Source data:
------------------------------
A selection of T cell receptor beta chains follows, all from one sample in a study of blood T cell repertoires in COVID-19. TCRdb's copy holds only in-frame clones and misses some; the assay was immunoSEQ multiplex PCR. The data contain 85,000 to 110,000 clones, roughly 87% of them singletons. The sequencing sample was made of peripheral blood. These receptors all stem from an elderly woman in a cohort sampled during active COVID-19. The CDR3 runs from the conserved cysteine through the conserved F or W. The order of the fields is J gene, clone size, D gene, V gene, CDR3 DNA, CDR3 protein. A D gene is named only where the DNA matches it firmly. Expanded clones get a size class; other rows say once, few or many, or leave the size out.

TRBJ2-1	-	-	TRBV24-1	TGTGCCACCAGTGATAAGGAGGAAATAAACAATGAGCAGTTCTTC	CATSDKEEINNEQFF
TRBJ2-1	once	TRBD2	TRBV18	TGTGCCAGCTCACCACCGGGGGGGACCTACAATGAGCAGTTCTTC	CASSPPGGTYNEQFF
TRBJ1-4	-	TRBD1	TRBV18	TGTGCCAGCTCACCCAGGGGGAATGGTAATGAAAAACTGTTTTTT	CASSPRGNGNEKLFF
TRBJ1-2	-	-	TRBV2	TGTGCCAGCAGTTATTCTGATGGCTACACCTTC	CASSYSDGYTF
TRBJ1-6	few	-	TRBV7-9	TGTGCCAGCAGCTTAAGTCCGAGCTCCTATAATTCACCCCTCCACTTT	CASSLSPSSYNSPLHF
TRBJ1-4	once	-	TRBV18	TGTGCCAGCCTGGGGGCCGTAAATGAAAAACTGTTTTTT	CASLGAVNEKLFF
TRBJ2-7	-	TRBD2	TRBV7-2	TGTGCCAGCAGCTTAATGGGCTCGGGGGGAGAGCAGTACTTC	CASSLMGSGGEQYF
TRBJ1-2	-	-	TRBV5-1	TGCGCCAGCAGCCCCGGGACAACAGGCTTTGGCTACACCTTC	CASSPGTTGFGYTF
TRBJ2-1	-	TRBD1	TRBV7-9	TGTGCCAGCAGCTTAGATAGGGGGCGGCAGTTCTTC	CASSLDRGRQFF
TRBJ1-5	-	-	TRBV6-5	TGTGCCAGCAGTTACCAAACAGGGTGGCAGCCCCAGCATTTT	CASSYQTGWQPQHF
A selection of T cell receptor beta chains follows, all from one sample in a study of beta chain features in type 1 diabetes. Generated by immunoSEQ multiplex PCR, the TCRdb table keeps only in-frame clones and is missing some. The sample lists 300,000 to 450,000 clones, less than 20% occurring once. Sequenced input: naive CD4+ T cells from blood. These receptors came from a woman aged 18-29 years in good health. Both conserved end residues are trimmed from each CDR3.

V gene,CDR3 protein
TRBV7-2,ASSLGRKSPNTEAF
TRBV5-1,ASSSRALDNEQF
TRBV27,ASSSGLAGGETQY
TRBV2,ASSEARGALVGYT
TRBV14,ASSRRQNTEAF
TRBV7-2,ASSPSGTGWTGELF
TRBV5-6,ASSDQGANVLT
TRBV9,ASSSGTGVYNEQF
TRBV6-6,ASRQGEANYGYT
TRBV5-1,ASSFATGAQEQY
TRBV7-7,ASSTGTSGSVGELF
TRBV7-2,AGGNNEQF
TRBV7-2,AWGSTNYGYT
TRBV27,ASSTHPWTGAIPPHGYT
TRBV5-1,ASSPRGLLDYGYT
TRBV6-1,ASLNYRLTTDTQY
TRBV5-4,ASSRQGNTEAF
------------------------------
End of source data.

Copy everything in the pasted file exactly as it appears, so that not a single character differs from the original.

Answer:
A selection of T cell receptor beta chains follows, all from one sample in a study of blood T cell repertoires in COVID-19. TCRdb's copy holds only in-frame clones and misses some; the assay was immunoSEQ multiplex PCR. The data contain 85,000 to 110,000 clones, roughly 87% of them singletons. The sequencing sample was made of peripheral blood. These receptors all stem from an elderly woman in a cohort sampled during active COVID-19. The CDR3 runs from the conserved cysteine through the conserved F or W. The order of the fields is J gene, clone size, D gene, V gene, CDR3 DNA, CDR3 protein. A D gene is named only where the DNA matches it firmly. Expanded clones get a size class; other rows say once, few or many, or leave the size out.

TRBJ2-1	-	-	TRBV24-1	TGTGCCACCAGTGATAAGGAGGAAATAAACAATGAGCAGTTCTTC	CATSDKEEINNEQFF
TRBJ2-1	once	TRBD2	TRBV18	TGTGCCAGCTCACCACCGGGGGGGACCTACAATGAGCAGTTCTTC	CASSPPGGTYNEQFF
TRBJ1-4	-	TRBD1	TRBV18	TGTGCCAGCTCACCCAGGGGGAATGGTAATGAAAAACTGTTTTTT	CASSPRGNGNEKLFF
TRBJ1-2	-	-	TRBV2	TGTGCCAGCAGTTATTCTGATGGCTACACCTTC	CASSYSDGYTF
TRBJ1-6	few	-	TRBV7-9	TGTGCCAGCAGCTTAAGTCCGAGCTCCTATAATTCACCCCTCCACTTT	CASSLSPSSYNSPLHF
TRBJ1-4	once	-	TRBV18	TGTGCCAGCCTGGGGGCCGTAAATGAAAAACTGTTTTTT	CASLGAVNEKLFF
TRBJ2-7	-	TRBD2	TRBV7-2	TGTGCCAGCAGCTTAATGGGCTCGGGGGGAGAGCAGTACTTC	CASSLMGSGGEQYF
TRBJ1-2	-	-	TRBV5-1	TGCGCCAGCAGCCCCGGGACAACAGGCTTTGGCTACACCTTC	CASSPGTTGFGYTF
TRBJ2-1	-	TRBD1	TRBV7-9	TGTGCCAGCAGCTTAGATAGGGGGCGGCAGTTCTTC	CASSLDRGRQFF
TRBJ1-5	-	-	TRBV6-5	TGTGCCAGCAGTTACCAAACAGGGTGGCAGCCCCAGCATTTT	CASSYQTGWQPQHF
A selection of T cell receptor beta chains follows, all from one sample in a study of beta chain features in type 1 diabetes. Generated by immunoSEQ multiplex PCR, the TCRdb table keeps only in-frame clones and is missing some. The sample lists 300,000 to 450,000 clones, less than 20% occurring once. Sequenced input: naive CD4+ T cells from blood. These receptors came from a woman aged 18-29 years in good health. Both conserved end residues are trimmed from each CDR3.

V gene,CDR3 protein
TRBV7-2,ASSLGRKSPNTEAF
TRBV5-1,ASSSRALDNEQF
TRBV27,ASSSGLAGGETQY
TRBV2,ASSEARGALVGYT
TRBV14,ASSRRQNTEAF
TRBV7-2,ASSPSGTGWTGELF
TRBV5-6,ASSDQGANVLT
TRBV9,ASSSGTGVYNEQF
TRBV6-6,ASRQGEANYGYT
TRBV5-1,ASSFATGAQEQY
TRBV7-7,ASSTGTSGSVGELF
TRBV7-2,AGGNNEQF
TRBV7-2,AWGSTNYGYT
TRBV27,ASSTHPWTGAIPPHGYT
TRBV5-1,ASSPRGLLDYGYT
TRBV6-1,ASLNYRLTTDTQY
TRBV5-4,ASSRQGNTEAF